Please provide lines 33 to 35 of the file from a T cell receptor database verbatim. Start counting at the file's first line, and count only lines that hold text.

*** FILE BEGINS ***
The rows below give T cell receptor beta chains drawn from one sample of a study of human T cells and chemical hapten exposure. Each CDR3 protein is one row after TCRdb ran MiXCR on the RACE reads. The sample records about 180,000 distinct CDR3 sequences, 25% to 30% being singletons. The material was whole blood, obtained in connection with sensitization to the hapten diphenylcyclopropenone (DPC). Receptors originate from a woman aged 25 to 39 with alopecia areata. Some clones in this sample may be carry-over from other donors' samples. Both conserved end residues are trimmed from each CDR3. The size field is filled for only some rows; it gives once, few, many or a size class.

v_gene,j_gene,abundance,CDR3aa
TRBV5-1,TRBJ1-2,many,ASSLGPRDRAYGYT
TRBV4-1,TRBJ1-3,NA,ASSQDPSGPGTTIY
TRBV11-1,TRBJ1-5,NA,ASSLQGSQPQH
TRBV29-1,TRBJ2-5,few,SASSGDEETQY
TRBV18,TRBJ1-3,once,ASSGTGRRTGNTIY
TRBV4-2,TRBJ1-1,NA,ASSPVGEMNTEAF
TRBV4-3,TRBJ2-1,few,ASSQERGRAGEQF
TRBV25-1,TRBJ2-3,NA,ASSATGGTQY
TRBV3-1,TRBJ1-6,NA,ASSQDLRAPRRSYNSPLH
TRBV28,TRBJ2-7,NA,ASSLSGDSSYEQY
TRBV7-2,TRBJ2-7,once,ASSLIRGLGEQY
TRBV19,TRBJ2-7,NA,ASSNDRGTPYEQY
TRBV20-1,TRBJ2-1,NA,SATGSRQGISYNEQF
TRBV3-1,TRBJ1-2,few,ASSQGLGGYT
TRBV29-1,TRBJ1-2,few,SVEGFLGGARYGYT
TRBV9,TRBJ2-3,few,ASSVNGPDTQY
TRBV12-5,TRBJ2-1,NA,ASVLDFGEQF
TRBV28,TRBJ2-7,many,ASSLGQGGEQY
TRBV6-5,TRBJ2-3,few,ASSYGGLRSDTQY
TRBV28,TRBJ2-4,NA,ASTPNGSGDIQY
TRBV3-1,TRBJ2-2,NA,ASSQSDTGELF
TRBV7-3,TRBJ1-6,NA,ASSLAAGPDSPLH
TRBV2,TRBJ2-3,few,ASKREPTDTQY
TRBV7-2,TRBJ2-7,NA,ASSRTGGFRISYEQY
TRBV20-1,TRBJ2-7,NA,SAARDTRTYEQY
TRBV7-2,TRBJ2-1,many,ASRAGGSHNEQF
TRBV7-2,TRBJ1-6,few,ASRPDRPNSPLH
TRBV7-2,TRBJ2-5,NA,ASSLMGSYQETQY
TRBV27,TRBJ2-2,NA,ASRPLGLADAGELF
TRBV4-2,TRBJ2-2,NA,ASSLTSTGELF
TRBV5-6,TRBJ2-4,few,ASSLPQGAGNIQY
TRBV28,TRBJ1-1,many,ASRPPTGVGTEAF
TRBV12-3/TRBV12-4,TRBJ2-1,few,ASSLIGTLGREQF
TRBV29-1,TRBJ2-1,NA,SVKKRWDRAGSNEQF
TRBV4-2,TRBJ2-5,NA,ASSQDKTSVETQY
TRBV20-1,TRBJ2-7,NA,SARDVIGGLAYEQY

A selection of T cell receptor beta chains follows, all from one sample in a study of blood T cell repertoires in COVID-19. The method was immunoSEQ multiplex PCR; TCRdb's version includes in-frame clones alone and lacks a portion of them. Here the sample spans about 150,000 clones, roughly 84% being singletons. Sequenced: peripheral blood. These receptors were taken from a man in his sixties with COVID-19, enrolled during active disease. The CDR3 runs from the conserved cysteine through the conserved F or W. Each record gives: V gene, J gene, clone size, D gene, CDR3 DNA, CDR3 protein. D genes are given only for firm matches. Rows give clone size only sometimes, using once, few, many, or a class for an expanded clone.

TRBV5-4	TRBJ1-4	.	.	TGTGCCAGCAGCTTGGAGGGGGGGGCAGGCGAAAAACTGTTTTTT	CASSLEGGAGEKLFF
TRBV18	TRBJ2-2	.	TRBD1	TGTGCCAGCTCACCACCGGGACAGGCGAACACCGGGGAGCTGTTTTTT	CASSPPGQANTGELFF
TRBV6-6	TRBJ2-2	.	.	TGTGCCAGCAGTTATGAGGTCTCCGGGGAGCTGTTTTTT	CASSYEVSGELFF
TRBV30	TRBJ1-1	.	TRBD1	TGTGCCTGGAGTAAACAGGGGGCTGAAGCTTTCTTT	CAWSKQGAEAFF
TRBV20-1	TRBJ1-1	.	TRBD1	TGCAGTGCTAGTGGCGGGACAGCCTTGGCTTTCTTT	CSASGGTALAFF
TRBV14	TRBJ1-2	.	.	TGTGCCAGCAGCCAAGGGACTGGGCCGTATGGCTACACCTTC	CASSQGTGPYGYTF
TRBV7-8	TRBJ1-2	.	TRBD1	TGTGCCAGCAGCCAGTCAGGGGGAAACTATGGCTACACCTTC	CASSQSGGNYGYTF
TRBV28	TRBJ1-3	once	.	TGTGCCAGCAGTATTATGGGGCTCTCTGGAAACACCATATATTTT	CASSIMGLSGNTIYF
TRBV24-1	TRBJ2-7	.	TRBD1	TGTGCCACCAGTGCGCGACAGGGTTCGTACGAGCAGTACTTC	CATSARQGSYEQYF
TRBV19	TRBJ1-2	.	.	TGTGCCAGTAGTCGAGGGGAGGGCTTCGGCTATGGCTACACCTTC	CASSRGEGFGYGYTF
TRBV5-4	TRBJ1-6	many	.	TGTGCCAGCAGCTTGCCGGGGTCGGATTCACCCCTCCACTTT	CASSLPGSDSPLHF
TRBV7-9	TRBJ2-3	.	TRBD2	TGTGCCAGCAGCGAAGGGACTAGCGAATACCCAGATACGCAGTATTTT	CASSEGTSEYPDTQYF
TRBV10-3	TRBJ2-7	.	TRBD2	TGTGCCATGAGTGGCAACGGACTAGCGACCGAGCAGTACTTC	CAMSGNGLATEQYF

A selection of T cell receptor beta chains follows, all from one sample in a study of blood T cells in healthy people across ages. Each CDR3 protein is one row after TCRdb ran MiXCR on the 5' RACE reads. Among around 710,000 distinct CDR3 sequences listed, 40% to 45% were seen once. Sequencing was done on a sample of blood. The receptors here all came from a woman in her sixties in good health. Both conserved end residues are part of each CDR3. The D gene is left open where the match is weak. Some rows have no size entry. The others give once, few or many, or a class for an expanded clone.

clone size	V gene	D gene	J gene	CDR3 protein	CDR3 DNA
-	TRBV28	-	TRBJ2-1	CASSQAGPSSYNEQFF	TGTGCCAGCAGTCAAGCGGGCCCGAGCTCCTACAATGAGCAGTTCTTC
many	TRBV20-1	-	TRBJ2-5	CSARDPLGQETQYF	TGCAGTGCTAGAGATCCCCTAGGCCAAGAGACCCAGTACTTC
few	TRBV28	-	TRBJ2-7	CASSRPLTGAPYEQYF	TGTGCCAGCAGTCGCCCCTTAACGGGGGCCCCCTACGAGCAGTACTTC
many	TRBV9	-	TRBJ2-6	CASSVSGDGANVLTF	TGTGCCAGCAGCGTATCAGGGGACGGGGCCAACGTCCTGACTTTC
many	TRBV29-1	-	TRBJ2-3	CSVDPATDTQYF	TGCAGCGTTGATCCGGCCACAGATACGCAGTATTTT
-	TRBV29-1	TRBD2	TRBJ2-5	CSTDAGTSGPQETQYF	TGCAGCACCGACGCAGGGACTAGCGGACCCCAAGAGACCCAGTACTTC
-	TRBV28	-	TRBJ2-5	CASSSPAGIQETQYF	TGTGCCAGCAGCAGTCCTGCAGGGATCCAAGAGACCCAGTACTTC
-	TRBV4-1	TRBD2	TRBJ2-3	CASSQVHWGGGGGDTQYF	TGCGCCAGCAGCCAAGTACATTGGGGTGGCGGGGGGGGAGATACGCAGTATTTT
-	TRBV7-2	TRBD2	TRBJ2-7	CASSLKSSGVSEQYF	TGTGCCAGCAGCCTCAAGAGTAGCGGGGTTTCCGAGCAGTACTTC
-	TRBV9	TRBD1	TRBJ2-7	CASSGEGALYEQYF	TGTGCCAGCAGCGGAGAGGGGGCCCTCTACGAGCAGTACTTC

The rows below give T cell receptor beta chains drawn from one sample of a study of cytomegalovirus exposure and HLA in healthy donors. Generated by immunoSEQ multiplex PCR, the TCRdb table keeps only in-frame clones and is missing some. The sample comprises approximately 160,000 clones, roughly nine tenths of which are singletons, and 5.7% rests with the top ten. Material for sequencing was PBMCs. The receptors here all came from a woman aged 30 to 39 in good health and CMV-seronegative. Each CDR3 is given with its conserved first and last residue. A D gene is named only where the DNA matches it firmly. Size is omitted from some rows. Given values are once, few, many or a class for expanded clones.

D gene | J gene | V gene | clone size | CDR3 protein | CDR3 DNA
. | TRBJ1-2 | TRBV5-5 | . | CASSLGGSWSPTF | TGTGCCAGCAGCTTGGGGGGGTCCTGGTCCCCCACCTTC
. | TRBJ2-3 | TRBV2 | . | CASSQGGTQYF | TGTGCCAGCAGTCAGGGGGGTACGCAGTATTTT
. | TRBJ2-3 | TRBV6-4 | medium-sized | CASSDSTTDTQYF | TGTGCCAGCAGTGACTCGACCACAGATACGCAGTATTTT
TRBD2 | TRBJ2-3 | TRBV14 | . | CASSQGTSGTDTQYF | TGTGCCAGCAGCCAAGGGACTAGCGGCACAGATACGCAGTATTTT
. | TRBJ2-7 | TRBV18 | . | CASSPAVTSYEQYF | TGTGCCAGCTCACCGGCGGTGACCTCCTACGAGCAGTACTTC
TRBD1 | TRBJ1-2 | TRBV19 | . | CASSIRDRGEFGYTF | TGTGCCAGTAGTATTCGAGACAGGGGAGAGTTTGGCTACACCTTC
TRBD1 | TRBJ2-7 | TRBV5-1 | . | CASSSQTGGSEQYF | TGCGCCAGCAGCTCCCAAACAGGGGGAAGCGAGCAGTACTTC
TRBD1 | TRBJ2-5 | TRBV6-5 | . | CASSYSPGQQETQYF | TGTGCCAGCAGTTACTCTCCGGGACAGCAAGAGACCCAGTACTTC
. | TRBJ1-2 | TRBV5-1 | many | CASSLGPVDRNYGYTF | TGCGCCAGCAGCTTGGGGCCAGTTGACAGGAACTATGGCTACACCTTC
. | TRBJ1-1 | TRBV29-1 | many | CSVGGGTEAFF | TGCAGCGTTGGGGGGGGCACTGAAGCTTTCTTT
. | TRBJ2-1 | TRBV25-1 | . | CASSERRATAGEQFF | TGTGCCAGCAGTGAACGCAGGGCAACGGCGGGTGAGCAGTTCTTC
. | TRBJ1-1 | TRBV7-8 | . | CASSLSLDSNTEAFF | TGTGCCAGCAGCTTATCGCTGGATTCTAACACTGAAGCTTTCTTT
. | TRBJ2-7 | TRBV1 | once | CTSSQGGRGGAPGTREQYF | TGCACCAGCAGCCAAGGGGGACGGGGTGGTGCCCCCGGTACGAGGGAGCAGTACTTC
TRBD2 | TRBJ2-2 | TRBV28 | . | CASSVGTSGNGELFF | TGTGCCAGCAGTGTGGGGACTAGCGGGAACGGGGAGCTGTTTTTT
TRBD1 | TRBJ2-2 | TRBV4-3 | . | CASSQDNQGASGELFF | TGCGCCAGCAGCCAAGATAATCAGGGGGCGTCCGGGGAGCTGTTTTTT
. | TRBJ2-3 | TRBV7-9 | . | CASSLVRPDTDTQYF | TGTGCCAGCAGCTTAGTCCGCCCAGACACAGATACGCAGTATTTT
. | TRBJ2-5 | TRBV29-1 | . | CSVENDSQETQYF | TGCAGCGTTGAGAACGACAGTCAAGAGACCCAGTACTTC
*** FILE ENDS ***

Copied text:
TRBV5-6,TRBJ2-4,few,ASSLPQGAGNIQY
TRBV28,TRBJ1-1,many,ASRPPTGVGTEAF
TRBV12-3/TRBV12-4,TRBJ2-1,few,ASSLIGTLGREQF